COMMENTARY | Within your appointed "space" at work, is it proper to define the real you by displaying mementos, trinkets, photos or heaven forbid, bobble heads? I'm an employer: I want my employees to incorporate a connection to their personal lives while at work. A U.S. News & World Report LP article I read tagged office, desk or cubicle items that might offend co-workers. How would I handle personal religious objects if it became problematic for employees in my company?
The article raises a major question for me about personal items concerning religion. Essentially, the article notes that it's OK to display a religiously inspired quote in your space; obviously, wallpapering it with a recruitment campaign for your church or particular religion is not.
What about religion and people who share a space? Four people who work in two of our company's stores share one office and one desk. I have no doubt religion based items might rub others' the wrong way.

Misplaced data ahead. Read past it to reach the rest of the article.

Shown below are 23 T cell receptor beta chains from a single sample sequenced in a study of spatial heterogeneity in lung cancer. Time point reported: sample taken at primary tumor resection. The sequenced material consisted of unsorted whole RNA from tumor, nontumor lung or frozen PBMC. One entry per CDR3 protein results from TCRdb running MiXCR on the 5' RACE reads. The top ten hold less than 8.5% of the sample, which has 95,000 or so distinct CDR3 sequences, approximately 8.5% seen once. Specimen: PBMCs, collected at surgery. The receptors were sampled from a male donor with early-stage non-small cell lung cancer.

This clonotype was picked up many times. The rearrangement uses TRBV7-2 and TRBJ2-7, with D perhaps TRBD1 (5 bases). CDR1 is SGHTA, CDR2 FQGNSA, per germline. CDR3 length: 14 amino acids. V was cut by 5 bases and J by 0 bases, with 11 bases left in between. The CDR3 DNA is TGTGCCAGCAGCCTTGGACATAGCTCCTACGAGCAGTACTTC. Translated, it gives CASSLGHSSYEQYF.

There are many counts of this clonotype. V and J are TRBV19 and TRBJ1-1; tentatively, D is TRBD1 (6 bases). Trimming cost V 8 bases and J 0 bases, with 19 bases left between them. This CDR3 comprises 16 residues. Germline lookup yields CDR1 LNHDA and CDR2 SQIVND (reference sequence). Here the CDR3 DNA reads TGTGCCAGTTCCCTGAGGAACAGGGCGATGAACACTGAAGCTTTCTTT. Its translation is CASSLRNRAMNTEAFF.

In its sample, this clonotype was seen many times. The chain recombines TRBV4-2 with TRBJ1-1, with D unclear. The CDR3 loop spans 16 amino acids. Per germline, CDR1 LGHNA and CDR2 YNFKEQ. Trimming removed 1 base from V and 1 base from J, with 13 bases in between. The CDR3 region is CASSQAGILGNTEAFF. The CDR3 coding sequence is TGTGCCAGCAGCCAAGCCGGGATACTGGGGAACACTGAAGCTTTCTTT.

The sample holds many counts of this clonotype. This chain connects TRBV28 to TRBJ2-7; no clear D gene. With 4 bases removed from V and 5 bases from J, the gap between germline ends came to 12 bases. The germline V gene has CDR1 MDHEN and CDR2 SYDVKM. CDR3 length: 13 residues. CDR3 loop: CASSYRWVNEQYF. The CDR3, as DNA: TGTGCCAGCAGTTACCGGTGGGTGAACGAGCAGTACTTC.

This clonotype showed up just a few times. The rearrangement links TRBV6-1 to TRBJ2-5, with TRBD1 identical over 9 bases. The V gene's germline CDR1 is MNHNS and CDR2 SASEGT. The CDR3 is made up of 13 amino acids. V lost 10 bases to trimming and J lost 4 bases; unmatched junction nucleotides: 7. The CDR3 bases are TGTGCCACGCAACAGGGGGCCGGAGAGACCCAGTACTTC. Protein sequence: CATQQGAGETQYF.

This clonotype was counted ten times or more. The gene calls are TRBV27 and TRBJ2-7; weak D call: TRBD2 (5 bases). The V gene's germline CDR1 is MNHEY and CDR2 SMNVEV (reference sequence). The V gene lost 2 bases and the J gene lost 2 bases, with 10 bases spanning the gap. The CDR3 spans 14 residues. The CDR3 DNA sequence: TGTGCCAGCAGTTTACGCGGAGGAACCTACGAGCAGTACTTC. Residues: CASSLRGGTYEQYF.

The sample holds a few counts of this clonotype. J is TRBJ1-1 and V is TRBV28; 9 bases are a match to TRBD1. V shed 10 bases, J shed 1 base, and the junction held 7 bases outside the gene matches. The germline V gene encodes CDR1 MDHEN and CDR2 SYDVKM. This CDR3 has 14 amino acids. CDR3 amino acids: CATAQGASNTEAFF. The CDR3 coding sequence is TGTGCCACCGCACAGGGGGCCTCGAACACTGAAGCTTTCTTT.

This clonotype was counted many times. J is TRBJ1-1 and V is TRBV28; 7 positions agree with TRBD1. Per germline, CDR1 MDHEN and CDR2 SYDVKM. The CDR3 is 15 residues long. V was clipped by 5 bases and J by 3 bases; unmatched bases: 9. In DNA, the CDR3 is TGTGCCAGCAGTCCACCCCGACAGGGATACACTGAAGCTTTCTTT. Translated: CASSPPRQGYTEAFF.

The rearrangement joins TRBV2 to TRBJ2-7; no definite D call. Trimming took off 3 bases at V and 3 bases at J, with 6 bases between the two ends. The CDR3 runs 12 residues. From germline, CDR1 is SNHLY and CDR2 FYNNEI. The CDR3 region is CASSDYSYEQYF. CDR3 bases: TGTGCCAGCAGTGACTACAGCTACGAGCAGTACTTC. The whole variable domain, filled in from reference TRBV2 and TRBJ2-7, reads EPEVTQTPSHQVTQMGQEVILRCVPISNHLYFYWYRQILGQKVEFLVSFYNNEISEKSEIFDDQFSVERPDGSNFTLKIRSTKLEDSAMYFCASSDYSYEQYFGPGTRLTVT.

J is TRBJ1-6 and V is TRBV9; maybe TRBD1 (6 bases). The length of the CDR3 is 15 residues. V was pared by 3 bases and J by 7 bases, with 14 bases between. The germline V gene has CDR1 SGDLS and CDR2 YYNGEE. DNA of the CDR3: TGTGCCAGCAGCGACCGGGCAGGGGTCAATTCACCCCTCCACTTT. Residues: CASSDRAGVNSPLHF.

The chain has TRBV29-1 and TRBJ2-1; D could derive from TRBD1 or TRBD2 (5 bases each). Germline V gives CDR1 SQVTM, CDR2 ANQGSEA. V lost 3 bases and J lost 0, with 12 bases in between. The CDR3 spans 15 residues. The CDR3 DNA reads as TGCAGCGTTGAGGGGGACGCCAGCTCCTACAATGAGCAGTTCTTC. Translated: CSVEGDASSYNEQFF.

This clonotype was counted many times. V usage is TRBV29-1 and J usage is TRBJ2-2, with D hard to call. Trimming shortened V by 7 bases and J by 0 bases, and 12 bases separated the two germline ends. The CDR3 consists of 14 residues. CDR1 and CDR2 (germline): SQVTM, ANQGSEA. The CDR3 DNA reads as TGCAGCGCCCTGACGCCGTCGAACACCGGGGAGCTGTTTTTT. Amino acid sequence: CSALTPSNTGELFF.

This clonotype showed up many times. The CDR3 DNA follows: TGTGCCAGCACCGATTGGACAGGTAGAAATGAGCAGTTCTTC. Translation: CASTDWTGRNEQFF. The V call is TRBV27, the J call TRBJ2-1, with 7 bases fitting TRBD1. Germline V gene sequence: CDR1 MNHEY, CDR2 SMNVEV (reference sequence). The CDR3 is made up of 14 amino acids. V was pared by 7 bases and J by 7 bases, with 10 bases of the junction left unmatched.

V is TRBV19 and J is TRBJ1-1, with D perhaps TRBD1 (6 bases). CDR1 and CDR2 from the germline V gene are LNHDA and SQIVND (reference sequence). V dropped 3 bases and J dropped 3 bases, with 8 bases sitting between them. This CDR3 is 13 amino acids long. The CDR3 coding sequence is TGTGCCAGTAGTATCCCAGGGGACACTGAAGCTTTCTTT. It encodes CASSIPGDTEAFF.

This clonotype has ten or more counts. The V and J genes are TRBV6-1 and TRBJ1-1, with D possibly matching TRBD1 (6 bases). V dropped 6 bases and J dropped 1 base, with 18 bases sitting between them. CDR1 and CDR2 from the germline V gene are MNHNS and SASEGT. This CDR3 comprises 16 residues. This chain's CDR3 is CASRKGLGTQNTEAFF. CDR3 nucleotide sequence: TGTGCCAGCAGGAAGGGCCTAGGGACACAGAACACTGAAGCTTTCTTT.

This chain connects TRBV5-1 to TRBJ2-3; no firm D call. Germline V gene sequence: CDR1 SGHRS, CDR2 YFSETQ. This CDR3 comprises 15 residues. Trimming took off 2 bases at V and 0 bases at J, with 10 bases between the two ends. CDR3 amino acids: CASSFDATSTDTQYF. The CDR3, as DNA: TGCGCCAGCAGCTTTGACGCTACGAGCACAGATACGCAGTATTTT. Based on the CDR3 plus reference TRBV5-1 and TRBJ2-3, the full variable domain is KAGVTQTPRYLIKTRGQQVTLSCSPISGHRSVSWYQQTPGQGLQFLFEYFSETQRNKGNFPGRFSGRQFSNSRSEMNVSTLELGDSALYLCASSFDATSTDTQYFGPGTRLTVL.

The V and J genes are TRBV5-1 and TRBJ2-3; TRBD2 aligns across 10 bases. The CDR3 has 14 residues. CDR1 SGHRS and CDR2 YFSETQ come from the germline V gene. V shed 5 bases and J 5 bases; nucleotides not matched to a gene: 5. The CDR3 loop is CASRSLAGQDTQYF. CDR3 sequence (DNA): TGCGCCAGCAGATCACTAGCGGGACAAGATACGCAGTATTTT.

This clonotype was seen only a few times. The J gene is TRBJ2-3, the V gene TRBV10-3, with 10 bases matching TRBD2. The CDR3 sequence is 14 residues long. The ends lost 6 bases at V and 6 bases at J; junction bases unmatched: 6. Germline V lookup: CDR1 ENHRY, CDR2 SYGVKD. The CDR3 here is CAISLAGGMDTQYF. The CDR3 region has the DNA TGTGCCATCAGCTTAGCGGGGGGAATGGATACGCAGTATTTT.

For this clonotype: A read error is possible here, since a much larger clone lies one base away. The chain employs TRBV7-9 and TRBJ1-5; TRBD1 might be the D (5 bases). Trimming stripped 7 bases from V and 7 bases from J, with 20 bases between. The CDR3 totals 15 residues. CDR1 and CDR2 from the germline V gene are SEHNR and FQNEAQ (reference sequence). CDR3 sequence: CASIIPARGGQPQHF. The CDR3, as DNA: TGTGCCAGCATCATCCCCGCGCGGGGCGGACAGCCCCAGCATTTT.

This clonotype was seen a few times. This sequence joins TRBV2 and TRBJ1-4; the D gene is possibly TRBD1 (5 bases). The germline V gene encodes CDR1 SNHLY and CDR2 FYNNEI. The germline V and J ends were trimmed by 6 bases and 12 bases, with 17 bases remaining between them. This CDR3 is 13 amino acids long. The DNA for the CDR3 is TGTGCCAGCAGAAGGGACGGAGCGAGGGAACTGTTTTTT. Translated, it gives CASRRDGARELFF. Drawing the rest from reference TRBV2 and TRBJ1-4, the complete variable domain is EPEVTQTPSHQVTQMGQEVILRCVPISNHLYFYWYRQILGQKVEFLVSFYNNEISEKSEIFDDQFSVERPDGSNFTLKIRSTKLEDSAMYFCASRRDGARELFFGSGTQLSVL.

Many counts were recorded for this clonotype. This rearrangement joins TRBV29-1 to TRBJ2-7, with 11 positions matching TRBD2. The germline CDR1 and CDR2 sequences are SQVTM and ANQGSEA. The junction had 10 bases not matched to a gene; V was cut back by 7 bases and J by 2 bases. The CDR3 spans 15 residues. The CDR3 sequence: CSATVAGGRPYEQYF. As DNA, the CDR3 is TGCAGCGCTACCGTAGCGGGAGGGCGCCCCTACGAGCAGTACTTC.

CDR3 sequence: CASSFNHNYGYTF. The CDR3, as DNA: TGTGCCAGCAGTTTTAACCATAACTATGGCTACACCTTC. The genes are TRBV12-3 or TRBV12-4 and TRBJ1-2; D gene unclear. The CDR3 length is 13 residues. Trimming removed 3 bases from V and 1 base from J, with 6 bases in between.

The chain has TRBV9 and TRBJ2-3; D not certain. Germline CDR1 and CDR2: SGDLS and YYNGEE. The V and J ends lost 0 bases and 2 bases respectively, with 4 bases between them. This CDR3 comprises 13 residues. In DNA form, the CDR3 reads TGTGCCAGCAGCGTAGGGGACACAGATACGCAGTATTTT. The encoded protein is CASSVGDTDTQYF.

Balance in Religious Differences
A woman who works weekends has been with my 19-year-old company for 12 years. She's an exceptional person, a skillful worker, and draws her philosophies from atheism. Naturally, I never inquired about her religious preference; that's against the law. However, when someone works for you long enough, you come to know a lot about their personal lives.
Until I read the article, I never gave a thought to this woman occupying an office and desk with several people who came and went over the years. I know from conversation that two of those former employees lived as dedicated Catholics.
What would I do if the Catholic employees placed figurines of Christ or the Virgin Mary on the desk they shared? Would that be fair to the employee who's an atheist? Of course, it wouldn't. Truthfully, a standard of religious diversity fairness that everyone agrees on in the workplace eludes me.
More Questions than Answers
I don't even like to think about ever having to play the role of the company's religion Grinch. That is not appealing to me at all. Luckily, religious tension among my employees does not exist. I'm honest when I say I'm not sure how I'd deal with something of that nature. I do know this: I believe that as the owner of the business, I need to uphold a respectful working environment for everyone. I"ll do what I have to do.
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